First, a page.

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Challenges of Vascular Access in a New Dialysis centre--Uyo Experience


Challenges of Vascular Access in a New Dialysis centre--Uyo Experience

Eyo Effiong Ekpe et al. Pan Afr Med J.


Background: Introduction of dialysis has prolonged the lives of end-stage renal disease patients. To maintain these patients on long term dialysis, permanent vascular access procedures capable of allowing flow of >200ml of blood/minute, are required. Without permanent vascular access, patients are subjected to repeated attempts for cannulation to provide temporary vascular access during every session of haemodialysis, risked with numerous vascular access related complications. The objective of the study was to analyse the problems of vascular access in our new dialysis centre and plan intervention.

Methods: Case notes and dialysis records of consecutive patients who underwent haemodialysis in our dialysis centre during its first one year were used to collect data into proforma, and these were analysed.

Results: There were 60 patients who underwent a total of 254 sessions of haemodialysis during the period. Their ages ranged from 12-72 years. There were 38 males and 22 females. There were 57 patients with end-stage renal disease and three with acute renal failure. Only 5% of the patients underwent dialysis through a permanent vascular access representing 8% of dialysis. The remaining 95% of patients undergoing 92% of haemodialysis utilised temporary vascular accesses. Complications arising from vascular access were noted in 24.0% of dialysis and these included failed or difficult cannulation, poor flow, haematoma, haemorrhage, kinked catheter, thrombosis and infection.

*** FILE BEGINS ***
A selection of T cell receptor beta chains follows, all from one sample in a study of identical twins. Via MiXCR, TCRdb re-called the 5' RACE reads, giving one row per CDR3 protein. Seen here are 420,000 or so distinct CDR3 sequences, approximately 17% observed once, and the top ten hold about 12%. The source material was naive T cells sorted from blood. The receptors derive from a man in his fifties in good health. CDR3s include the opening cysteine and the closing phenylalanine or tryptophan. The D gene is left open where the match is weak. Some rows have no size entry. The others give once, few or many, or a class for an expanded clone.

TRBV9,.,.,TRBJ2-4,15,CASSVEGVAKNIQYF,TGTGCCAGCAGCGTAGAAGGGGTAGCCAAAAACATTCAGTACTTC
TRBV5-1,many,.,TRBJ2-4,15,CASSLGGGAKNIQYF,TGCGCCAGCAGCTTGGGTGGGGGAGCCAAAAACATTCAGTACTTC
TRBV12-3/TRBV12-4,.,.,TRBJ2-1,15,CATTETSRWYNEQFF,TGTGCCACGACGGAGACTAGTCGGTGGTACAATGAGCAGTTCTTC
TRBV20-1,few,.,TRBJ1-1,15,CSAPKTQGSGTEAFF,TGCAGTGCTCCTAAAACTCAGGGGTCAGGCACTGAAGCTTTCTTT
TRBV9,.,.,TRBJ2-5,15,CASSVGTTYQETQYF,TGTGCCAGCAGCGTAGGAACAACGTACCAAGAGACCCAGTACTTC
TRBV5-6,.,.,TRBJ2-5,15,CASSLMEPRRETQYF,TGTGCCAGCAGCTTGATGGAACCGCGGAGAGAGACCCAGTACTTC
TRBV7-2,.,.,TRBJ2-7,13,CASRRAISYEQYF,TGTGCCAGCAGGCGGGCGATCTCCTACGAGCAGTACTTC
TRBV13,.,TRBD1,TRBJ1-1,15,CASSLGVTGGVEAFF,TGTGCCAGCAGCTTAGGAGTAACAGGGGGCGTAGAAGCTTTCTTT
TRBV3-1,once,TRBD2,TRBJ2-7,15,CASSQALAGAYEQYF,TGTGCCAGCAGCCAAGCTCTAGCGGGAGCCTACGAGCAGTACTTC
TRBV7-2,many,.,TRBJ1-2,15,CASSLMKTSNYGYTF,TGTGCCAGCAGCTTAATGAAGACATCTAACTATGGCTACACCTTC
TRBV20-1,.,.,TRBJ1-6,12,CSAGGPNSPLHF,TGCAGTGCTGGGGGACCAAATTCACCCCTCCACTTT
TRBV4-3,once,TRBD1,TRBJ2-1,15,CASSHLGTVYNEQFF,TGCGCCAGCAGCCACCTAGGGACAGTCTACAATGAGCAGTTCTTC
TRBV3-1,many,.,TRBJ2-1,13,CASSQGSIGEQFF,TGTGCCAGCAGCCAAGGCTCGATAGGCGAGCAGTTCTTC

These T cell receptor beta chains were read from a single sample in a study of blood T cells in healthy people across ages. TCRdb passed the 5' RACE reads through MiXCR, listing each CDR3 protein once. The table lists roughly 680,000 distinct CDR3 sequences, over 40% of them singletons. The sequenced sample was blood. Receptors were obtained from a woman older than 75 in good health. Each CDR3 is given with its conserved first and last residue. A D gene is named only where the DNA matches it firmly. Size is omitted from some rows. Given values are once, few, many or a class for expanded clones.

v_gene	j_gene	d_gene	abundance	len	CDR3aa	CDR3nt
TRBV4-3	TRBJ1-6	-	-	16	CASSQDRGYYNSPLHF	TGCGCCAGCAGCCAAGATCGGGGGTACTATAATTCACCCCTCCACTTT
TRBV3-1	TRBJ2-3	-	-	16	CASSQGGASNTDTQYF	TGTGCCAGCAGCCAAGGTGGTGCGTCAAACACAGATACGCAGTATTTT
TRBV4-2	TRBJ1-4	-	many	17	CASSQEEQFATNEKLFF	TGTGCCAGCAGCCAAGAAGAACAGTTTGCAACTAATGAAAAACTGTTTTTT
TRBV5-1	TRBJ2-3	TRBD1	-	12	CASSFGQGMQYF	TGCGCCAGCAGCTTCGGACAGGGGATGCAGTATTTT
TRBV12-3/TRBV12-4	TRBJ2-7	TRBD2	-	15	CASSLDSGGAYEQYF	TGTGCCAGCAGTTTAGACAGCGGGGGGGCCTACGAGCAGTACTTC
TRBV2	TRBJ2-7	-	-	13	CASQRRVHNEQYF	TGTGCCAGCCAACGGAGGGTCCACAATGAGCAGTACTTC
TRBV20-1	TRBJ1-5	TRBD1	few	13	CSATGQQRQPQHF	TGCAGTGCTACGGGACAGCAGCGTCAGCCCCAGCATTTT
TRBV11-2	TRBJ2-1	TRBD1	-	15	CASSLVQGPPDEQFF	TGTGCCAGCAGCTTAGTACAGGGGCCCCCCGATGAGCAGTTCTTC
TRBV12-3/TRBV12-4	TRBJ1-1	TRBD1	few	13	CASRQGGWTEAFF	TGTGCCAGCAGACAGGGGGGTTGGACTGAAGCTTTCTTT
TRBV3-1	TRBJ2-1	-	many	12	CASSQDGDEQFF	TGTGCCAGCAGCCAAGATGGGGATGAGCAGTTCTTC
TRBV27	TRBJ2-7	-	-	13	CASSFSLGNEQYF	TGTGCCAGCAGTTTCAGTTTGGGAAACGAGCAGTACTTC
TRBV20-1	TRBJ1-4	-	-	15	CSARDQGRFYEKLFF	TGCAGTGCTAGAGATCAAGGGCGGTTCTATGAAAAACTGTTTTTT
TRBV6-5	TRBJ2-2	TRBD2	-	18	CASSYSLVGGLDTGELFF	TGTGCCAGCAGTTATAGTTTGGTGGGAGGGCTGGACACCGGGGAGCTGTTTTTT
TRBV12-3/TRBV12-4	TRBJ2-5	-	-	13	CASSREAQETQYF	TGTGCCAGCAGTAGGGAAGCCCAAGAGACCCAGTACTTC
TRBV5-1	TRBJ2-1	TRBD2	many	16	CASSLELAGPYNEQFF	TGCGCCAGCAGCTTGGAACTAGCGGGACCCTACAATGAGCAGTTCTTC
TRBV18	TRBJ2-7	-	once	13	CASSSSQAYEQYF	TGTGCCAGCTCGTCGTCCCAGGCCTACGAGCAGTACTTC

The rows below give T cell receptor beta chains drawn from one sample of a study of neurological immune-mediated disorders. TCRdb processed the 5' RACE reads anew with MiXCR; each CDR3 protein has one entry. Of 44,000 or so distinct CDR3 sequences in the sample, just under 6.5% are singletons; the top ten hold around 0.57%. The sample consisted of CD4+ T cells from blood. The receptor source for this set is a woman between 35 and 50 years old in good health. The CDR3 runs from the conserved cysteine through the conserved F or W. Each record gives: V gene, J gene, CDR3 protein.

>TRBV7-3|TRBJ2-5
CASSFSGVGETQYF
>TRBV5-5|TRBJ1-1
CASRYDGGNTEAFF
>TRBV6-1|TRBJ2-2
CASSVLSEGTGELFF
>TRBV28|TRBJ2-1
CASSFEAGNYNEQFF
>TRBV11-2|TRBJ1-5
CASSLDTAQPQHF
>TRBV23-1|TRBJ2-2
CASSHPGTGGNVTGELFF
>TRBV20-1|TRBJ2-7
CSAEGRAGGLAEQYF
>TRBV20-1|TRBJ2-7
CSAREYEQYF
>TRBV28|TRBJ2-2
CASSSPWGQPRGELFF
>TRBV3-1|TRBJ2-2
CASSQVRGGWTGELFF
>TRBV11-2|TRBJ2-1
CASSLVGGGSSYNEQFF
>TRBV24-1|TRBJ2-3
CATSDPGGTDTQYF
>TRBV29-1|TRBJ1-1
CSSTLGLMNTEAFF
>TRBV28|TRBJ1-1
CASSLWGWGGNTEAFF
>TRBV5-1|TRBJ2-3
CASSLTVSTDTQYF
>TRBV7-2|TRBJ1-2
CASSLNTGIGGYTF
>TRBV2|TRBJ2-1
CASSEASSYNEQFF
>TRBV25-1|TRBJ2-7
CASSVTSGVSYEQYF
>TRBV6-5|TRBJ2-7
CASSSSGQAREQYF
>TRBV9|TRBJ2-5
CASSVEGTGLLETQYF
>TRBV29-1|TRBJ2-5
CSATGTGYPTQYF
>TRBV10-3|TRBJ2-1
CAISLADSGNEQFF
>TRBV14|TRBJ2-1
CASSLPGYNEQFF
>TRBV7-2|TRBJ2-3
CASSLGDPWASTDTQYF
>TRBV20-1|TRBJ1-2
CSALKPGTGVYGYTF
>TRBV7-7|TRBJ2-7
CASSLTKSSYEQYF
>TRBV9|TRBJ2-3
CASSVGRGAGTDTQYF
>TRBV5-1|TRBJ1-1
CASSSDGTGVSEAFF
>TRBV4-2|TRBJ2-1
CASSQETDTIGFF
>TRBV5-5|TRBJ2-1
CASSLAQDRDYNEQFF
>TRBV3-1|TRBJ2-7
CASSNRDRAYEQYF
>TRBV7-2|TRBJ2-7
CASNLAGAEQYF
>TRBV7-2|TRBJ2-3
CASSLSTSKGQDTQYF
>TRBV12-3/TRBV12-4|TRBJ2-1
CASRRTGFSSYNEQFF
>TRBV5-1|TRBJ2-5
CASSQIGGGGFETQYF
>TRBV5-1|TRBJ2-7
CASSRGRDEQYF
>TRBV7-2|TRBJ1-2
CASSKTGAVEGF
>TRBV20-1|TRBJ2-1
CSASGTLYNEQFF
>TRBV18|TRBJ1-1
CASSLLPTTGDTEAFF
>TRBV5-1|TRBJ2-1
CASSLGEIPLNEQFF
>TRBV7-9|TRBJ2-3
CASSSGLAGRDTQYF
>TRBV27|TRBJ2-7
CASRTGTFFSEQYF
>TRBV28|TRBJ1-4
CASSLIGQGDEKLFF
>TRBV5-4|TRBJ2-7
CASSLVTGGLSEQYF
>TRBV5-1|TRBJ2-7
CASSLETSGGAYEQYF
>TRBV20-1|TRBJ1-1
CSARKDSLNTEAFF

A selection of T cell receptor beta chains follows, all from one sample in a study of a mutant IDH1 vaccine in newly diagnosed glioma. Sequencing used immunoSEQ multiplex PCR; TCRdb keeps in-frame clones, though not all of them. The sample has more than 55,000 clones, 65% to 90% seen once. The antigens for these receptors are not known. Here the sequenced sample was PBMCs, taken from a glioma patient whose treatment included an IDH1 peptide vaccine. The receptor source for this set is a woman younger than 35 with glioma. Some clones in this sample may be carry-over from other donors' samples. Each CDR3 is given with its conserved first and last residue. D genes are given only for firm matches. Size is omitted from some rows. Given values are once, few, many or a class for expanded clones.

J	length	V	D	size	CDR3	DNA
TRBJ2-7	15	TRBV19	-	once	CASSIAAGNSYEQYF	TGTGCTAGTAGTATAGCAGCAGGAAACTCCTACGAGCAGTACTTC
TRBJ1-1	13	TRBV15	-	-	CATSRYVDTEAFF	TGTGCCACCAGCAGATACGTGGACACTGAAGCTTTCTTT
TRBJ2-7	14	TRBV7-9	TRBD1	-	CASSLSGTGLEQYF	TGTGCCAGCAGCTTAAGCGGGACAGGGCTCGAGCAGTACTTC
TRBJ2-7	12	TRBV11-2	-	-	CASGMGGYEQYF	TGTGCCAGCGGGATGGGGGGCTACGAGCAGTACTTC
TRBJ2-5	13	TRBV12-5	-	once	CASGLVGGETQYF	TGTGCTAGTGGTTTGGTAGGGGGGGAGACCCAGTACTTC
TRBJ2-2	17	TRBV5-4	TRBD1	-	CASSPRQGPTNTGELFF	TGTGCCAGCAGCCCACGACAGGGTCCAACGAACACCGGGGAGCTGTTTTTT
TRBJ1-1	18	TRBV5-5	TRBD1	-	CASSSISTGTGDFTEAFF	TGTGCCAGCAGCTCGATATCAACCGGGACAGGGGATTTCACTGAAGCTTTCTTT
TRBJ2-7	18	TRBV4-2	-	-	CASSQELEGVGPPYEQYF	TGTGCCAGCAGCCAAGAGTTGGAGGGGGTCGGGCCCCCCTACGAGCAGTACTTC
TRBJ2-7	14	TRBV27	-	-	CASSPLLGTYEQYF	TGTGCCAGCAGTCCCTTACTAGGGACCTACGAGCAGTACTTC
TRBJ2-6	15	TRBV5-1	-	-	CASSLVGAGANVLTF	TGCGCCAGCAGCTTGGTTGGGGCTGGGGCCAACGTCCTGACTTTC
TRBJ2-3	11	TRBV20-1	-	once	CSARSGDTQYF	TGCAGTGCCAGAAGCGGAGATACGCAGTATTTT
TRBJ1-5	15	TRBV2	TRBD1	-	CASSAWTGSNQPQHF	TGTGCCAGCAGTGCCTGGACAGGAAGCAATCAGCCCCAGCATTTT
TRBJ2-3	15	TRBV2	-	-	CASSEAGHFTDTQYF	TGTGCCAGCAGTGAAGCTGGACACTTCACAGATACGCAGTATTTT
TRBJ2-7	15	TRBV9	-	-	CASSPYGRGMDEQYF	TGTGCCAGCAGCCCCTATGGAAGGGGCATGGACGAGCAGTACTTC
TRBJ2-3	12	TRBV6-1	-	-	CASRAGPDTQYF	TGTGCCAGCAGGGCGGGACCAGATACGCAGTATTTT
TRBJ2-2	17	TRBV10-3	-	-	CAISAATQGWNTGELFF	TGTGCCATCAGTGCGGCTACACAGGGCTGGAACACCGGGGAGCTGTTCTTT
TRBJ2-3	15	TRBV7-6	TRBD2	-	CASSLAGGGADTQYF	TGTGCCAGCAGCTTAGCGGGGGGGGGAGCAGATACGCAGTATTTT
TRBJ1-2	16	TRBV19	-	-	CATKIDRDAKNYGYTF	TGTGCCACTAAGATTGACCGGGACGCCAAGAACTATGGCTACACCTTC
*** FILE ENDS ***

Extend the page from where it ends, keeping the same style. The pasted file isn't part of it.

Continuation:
Conclusion: The ratio of temporary to permanent vascular access of 92:8 noted in our dialysis centre was unacceptably high compared to the internationally recommended 15:85.

Keywords: Nigeria; Vascular access; challenges; haemodialysis.


Figure 1:
Figure 1:
Our first patient to have wrist arterio-veinous fistula construction; intra-op picture
Figure 2:
Figure 2:
Our first patient to have wrist arterio-veinous fistula construction; intra-dialysis picture
Figure 3:
Figure 3:
Our first patient to have internal jugular venous catheter insertion for haemodialysis; post- insertion radiograph

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